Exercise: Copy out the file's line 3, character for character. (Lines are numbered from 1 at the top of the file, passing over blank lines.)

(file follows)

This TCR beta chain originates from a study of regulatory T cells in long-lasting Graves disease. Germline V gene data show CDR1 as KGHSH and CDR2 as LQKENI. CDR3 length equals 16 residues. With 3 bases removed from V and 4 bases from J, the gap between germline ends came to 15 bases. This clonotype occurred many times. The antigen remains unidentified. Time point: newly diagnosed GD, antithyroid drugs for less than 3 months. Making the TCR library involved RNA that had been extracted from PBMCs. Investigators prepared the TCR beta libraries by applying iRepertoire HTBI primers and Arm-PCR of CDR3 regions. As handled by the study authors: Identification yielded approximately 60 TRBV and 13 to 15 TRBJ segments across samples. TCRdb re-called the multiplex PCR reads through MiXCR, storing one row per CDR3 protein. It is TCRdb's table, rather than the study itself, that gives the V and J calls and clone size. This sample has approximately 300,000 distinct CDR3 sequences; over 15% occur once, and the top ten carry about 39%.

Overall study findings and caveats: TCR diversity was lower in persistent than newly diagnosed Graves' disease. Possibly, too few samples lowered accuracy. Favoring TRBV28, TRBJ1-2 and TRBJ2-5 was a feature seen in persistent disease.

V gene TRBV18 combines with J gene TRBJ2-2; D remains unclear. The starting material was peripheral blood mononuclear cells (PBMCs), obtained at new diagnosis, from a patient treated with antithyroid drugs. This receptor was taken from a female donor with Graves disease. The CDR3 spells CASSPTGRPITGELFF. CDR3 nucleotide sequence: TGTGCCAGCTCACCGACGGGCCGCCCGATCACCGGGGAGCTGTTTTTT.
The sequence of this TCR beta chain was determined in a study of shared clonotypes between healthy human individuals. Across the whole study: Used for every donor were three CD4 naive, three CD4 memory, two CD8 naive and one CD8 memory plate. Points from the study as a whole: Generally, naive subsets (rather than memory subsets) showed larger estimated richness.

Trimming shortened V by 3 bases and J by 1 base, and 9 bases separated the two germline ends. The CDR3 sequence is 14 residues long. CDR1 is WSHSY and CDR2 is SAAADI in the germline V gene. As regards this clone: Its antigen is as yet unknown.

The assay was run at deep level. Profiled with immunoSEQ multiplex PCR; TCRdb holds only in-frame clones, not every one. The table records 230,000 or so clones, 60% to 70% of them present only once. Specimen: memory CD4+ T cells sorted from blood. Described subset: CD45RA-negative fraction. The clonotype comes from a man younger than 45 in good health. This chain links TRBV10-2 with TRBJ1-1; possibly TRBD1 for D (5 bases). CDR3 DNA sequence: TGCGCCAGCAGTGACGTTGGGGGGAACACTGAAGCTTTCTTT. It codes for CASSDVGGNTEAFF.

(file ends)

V gene TRBV18 combines with J gene TRBJ2-2; D remains unclear. The starting material was peripheral blood mononuclear cells (PBMCs), obtained at new diagnosis, from a patient treated with antithyroid drugs. This receptor was taken from a female donor with Graves disease. The CDR3 spells CASSPTGRPITGELFF. CDR3 nucleotide sequence: TGTGCCAGCTCACCGACGGGCCGCCCGATCACCGGGGAGCTGTTTTTT.